LBIE’s case was that EMFS did not validly exercise the Default Valuation Notice procedure in the GMRA because the Default Valuation Notice arrived after close of business, went to the wrong fax number, and (in respect of the non-US securities) having regard to the “Appropriate Markets” provisions in the agreement, came after the Default Valuation Time. In consequence the “fair market value” provisions in the GMRA apply.

Finally, there were disputes between the parties as to the valuation of the securities in the event that LBIE was correct in disputing the validity of EMFS’s exercise of the Default Valuation Notice procedure in the GMRA, which was the subject of expert evidence.

Judgment

The Court found that in accordance with the contractual definition of "Default Notice" in the GMRA, a default notice only has to state that an event is being treated as an Event of Default. It does not have to identify the specific event. The 15 September 2008 default notice was held to be valid. The court also confirmed that email was a valid method of giving notice under the GMRA.

As regards LBIE's argument that the Default Valuation Notice was not sent to the correct fax number, the court held that, in general, a faxed notice must be sent to the number set out in the GMRA. However, in this case, given that the notice was received by LBIE at the correct office and logged in the usual way, on these facts, LBIE had waived the requirement for the Default Valuation Notice to be served at the fax number specified in the GMRA. It was not until 6 years after delivery of the fax that LBIE raised the issue.

The Court found that the term "close of business" on a particular day can be a useful term which provides a degree of flexibility to discourage arguments based on the precise time of receipt, which may make little commercial sense. Where the intent of a contract is to impose a definite cut-off time, it can do so expressly. As the contract in this case did not do this, the contract should not be interpreted as though it had. The Court accepted that an approximate time of closing for a commercial bank engaging in repo transactions was circa 7pm. The Court found that the Default Valuation Notice was received by LBIE before close of business, and should therefore be treated as being given before close of business on 22 September 2008.

The Court noted that the term "close of business" is used in many different contexts, and that each case would turn on its own facts.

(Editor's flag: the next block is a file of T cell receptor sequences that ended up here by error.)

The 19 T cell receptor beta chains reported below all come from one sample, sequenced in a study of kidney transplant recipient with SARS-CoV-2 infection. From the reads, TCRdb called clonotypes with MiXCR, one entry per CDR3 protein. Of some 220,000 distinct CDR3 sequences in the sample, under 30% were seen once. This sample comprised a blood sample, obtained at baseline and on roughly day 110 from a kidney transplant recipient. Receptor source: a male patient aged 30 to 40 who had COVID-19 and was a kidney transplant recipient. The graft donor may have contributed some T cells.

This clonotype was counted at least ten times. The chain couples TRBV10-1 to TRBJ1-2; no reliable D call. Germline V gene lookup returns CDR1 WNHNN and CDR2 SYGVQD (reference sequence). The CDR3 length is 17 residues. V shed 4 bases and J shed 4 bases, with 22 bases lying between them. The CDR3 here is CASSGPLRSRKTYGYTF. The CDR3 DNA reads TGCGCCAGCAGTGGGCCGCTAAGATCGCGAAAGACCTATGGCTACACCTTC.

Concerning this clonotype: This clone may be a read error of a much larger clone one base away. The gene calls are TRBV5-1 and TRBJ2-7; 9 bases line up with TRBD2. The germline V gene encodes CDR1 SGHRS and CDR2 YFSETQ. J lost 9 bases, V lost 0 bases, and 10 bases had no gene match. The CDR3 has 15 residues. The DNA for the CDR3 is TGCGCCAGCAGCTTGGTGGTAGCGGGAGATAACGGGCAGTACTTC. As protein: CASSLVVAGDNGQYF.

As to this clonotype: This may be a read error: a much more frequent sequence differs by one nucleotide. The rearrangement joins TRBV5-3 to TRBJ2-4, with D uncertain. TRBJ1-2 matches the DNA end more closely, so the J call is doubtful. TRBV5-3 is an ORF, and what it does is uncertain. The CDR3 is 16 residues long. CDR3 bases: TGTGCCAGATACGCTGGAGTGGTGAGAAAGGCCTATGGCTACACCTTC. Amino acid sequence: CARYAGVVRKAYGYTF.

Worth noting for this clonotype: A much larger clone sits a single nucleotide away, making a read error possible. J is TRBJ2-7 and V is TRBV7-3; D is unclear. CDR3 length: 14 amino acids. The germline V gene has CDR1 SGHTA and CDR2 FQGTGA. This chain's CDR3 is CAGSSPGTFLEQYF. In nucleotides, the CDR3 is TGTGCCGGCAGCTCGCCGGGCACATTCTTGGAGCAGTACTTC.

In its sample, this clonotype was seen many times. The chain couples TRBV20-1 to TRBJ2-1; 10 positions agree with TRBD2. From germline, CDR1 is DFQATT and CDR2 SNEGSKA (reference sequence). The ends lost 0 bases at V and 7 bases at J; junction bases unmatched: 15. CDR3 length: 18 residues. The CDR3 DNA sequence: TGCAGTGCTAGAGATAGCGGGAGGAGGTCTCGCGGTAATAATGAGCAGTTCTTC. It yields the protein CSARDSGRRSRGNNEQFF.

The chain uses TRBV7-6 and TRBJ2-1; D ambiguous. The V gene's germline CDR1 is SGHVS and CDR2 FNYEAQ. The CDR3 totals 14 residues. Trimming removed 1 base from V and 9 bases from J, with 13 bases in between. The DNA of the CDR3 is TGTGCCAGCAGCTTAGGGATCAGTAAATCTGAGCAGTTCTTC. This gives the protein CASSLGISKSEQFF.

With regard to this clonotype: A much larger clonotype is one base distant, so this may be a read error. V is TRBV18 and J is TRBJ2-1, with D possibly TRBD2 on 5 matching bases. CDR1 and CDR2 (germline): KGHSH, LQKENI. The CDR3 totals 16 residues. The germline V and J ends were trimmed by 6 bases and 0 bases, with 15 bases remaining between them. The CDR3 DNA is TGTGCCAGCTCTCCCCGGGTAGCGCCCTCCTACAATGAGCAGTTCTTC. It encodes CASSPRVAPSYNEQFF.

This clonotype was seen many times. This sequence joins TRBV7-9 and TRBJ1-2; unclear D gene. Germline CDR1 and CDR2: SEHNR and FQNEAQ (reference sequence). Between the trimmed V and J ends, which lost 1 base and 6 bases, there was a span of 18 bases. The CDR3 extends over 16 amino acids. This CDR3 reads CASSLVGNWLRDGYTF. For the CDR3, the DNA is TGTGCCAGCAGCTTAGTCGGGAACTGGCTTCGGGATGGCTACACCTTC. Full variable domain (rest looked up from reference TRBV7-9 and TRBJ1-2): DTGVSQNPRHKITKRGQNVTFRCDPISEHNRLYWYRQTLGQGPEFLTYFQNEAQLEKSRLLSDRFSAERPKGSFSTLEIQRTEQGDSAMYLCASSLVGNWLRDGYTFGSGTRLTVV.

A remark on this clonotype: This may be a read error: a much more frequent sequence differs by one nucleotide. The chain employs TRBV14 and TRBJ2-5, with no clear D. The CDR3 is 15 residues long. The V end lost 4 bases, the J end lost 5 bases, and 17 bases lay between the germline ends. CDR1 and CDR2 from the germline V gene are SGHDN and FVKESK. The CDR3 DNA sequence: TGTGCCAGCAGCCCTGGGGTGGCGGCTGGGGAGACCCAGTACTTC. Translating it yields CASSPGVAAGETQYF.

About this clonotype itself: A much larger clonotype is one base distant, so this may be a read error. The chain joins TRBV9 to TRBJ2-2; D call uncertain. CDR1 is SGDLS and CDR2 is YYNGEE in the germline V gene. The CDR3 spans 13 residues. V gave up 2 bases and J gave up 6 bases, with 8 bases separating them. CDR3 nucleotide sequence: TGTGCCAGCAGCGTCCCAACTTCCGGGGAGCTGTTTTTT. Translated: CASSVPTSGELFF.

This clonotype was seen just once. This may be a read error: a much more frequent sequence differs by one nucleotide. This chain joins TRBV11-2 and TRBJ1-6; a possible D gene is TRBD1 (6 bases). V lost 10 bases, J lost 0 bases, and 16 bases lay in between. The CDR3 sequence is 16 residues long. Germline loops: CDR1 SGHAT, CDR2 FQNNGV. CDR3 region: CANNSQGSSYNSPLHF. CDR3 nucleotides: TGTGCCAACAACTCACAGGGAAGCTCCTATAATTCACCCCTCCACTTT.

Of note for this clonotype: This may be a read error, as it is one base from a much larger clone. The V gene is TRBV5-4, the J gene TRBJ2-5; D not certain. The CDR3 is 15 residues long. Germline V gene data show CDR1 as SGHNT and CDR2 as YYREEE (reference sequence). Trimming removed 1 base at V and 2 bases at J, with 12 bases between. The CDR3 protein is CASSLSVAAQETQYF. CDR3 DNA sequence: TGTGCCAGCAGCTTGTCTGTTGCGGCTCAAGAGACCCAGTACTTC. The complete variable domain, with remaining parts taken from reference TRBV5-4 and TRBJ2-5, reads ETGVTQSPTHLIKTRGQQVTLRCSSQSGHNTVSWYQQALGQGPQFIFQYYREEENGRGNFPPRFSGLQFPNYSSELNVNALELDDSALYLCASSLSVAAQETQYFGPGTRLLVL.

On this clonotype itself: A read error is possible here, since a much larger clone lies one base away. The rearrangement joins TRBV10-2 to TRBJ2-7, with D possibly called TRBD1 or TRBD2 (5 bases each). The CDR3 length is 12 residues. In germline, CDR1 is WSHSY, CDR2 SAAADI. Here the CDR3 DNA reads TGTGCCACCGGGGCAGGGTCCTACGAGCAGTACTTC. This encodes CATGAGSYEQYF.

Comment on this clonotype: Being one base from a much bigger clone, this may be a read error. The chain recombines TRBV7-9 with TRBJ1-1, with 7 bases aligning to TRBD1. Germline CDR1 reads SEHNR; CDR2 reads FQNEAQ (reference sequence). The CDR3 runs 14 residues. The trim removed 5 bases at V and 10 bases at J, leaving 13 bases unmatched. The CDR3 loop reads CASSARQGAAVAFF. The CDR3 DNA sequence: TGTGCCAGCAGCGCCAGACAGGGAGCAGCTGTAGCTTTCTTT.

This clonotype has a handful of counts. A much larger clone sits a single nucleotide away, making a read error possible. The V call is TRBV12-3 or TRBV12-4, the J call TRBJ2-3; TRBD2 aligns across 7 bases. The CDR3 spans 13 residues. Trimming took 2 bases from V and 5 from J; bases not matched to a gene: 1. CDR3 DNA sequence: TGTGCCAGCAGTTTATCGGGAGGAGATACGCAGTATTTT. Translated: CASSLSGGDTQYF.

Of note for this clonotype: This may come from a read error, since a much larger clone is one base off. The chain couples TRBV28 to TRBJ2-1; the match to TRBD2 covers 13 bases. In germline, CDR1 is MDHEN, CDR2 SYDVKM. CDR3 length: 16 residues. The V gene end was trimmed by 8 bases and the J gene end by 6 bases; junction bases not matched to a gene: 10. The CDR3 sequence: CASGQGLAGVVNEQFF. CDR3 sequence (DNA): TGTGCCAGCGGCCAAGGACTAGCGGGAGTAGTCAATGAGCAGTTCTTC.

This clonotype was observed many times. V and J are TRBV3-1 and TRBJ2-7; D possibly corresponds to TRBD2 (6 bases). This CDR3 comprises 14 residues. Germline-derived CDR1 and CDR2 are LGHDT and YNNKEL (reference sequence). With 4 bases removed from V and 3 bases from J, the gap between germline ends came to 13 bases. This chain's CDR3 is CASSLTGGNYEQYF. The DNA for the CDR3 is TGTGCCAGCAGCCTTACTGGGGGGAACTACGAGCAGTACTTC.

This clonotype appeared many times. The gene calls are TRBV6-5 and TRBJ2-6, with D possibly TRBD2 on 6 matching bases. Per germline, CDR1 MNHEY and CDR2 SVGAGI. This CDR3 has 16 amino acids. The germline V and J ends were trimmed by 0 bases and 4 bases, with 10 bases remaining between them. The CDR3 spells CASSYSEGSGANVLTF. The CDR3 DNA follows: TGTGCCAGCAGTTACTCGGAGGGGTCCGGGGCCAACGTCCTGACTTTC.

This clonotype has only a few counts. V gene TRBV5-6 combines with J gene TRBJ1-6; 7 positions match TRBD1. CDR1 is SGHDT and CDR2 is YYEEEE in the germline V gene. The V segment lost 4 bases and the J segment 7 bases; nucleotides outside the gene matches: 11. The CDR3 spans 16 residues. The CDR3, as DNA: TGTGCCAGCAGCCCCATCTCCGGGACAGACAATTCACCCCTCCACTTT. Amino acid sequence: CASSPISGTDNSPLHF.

The Court also considered whether, on a true construction of the GMRA, it was open to EMFS to determine a single "global market" (or alternatively "the US market") as the Appropriate Market for all the equities and bonds. The Court concluded that, while it could be said that there was a "global market" in securities in a general sense, it was not a "market" for the purposes of paragraph 10(d)(i) of the GMRA. The Court agreed with LBIE that the US market could not be the Appropriate Market for any non-US securities. The Court, therefore, decided that the Default Valuation Notice was served in time for US securities, but not for non-US securities.

As to valuation, the Court was not asked to carry out a security-by-security valuation or to calculate values for any securities. Instead, the parties identified high-level points of principle which the Court was asked to decide, with a view to valuations being undertaken following judgment. The cost to EMFS of the failure to serve a Default Valuation Notice in time in respect of the non-US securities therefore remains to be determined.

Comment

The ordinary meaning of standard phrases such as "close of business" will depend on the context, and “close of business” can have different meanings depending on the nature of the business concerned. The meaning of such standard phrases can also change over time as business patterns change. To avoid any risk of ambiguity in business documents, parties should avoid using common phrases and instead include definitions or explanations to avoid any controversy at a later stage.

The case is also a helpful reminder to parties to ensure that they adhere strictly to the terms of any contract, particularly when serving notices.